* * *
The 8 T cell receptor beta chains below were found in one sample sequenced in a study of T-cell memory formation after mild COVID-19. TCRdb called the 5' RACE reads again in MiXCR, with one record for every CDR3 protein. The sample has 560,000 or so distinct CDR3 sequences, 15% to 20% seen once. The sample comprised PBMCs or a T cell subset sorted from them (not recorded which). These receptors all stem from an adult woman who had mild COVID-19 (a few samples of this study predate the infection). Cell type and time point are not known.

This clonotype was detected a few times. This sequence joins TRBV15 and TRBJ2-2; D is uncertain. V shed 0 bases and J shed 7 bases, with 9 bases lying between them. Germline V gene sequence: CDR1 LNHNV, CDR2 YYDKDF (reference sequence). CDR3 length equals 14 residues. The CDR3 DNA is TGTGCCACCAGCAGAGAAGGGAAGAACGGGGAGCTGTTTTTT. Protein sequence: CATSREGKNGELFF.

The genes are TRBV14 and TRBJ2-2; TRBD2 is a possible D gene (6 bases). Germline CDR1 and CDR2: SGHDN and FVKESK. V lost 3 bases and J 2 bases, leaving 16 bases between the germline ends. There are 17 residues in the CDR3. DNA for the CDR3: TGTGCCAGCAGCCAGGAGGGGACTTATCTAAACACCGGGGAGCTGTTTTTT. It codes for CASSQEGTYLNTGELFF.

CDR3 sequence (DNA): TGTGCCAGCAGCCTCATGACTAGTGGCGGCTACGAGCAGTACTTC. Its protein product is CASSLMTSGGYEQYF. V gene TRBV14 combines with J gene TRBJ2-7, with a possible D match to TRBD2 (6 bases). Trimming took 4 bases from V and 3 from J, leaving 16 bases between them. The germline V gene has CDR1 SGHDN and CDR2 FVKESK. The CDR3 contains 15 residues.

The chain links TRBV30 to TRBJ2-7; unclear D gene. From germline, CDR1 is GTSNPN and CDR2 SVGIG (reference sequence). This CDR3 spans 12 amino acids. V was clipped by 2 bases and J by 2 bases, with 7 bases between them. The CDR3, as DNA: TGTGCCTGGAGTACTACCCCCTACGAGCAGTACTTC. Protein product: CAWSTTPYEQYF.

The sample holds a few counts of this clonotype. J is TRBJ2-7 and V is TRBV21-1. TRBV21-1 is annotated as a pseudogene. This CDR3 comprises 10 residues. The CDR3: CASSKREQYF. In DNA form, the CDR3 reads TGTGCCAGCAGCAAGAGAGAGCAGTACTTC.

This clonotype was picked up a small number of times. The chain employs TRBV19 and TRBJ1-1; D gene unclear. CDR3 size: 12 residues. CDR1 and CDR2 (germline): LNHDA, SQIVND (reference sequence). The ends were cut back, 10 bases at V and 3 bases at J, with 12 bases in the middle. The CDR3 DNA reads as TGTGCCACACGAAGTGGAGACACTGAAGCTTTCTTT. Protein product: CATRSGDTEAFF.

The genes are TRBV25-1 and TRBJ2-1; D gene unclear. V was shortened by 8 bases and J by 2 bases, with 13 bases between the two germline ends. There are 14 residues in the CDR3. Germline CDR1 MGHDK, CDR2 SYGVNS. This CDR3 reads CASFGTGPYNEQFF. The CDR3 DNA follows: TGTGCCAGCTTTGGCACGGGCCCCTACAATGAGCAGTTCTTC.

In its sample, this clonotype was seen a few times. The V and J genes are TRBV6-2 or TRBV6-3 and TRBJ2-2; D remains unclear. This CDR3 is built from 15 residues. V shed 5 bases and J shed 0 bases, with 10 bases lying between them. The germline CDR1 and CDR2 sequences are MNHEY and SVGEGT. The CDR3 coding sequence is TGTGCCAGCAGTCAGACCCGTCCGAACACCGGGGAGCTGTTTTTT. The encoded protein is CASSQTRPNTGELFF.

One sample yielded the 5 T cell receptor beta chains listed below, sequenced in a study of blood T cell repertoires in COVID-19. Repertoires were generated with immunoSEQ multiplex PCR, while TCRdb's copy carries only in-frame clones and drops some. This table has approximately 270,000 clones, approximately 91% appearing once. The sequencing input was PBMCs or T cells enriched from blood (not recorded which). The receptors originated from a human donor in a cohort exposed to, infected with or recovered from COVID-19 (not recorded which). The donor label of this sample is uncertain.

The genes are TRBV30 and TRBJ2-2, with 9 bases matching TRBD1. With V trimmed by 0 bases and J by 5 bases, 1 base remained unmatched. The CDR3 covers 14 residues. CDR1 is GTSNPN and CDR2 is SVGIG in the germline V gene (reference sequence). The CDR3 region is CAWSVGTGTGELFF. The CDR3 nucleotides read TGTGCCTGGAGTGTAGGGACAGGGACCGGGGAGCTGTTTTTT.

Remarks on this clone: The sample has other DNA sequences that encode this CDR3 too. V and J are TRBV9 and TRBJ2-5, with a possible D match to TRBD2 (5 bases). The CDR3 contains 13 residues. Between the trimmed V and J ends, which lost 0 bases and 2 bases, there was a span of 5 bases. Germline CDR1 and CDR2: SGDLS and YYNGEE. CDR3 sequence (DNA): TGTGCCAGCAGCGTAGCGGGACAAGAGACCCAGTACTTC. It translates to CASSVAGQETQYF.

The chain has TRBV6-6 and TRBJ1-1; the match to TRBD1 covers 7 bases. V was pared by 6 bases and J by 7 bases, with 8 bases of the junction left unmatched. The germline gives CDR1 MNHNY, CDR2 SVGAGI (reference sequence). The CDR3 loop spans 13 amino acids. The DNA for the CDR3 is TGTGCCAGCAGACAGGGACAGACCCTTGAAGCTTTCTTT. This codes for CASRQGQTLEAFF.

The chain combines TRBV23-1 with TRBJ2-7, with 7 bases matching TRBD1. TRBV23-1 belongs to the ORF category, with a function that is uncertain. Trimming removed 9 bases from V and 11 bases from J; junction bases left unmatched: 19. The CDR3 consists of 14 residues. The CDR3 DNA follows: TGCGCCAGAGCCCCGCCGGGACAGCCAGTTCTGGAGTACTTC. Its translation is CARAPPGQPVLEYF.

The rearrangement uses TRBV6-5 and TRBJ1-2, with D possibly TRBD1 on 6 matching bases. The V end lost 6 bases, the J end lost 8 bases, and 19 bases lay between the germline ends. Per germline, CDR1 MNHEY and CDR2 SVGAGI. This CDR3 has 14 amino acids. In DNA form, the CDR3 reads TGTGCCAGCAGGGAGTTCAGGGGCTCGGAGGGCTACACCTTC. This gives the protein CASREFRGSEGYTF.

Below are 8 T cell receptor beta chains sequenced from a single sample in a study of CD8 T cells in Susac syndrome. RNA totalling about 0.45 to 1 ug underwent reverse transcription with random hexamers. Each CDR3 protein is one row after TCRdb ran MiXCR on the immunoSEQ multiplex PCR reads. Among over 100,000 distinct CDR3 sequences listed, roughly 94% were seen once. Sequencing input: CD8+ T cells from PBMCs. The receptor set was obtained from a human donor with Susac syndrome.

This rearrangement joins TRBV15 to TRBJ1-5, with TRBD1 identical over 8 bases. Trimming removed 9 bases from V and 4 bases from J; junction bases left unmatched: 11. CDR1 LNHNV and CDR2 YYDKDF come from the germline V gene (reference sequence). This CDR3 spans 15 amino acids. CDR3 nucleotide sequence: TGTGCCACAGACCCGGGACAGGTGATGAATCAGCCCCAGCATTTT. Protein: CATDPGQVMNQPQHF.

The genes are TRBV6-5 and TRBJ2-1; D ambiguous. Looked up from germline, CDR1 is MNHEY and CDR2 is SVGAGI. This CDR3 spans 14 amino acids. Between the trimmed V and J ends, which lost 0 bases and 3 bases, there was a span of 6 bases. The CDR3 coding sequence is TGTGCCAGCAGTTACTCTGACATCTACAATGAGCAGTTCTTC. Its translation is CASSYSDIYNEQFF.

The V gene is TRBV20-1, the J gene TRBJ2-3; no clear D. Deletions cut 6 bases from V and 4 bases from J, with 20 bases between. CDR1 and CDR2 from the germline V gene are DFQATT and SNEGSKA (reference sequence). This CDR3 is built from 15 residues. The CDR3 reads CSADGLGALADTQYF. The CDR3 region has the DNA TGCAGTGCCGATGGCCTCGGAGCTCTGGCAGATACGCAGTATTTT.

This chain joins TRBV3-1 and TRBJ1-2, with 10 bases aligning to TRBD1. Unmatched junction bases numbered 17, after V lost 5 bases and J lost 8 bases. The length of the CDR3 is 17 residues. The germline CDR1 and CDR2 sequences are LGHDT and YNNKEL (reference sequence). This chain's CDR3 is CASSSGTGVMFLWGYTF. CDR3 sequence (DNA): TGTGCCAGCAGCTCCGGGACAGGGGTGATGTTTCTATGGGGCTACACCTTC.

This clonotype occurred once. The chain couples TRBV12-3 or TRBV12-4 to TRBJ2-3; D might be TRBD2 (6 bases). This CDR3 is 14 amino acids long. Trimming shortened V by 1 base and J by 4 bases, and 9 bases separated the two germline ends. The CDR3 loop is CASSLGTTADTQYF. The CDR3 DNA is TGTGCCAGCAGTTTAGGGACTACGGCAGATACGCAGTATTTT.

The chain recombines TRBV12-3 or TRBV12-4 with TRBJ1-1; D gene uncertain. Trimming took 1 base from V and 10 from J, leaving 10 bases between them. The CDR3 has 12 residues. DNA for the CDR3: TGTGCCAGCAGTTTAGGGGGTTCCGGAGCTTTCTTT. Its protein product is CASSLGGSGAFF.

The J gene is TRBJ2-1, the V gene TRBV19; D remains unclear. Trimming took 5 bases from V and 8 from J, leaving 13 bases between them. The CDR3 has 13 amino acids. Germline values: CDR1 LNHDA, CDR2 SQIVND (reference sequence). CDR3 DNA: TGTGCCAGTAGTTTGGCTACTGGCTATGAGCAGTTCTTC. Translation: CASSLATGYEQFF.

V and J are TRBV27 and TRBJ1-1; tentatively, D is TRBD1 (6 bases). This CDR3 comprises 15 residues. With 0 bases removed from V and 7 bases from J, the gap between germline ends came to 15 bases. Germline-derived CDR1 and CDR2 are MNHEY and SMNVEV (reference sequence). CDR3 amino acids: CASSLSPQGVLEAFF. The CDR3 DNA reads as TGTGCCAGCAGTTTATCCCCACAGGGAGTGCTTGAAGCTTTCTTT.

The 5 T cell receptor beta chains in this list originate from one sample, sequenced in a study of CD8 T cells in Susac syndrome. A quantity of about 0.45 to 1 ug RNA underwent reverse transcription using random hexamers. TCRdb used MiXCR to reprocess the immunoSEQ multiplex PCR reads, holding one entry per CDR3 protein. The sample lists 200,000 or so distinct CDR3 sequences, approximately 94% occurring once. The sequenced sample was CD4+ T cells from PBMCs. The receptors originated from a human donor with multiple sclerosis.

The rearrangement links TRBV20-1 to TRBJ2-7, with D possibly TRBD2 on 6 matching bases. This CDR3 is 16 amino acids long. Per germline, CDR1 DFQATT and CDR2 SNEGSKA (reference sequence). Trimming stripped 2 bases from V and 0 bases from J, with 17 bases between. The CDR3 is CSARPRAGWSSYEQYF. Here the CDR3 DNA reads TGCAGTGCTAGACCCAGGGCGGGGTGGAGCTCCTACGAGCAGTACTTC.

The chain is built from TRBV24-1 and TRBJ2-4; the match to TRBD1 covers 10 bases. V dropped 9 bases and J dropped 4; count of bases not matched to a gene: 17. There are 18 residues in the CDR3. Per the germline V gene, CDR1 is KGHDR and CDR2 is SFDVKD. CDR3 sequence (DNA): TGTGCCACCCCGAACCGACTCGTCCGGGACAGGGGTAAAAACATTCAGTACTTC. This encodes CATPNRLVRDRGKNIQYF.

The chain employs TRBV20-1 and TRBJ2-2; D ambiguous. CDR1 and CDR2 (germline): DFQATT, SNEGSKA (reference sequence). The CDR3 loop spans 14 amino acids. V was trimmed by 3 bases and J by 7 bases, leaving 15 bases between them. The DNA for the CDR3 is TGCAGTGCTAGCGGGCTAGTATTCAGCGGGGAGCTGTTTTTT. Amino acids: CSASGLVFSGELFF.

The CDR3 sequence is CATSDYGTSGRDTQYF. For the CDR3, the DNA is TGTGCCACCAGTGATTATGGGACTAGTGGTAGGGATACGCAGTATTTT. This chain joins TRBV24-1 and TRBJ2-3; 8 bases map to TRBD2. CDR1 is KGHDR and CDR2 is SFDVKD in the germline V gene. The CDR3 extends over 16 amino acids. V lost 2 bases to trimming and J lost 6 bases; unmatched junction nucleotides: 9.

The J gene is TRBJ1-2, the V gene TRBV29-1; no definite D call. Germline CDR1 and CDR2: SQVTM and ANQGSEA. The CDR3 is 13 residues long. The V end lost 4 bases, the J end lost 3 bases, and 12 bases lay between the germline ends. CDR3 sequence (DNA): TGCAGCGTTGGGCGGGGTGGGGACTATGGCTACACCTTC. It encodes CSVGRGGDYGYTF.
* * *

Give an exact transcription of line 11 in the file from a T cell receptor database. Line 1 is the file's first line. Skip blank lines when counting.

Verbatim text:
The genes are TRBV30 and TRBJ2-2, with 9 bases matching TRBD1. With V trimmed by 0 bases and J by 5 bases, 1 base remained unmatched. The CDR3 covers 14 residues. CDR1 is GTSNPN and CDR2 is SVGIG in the germline V gene (reference sequence). The CDR3 region is CAWSVGTGTGELFF. The CDR3 nucleotides read TGTGCCTGGAGTGTAGGGACAGGGACCGGGGAGCTGTTTTTT.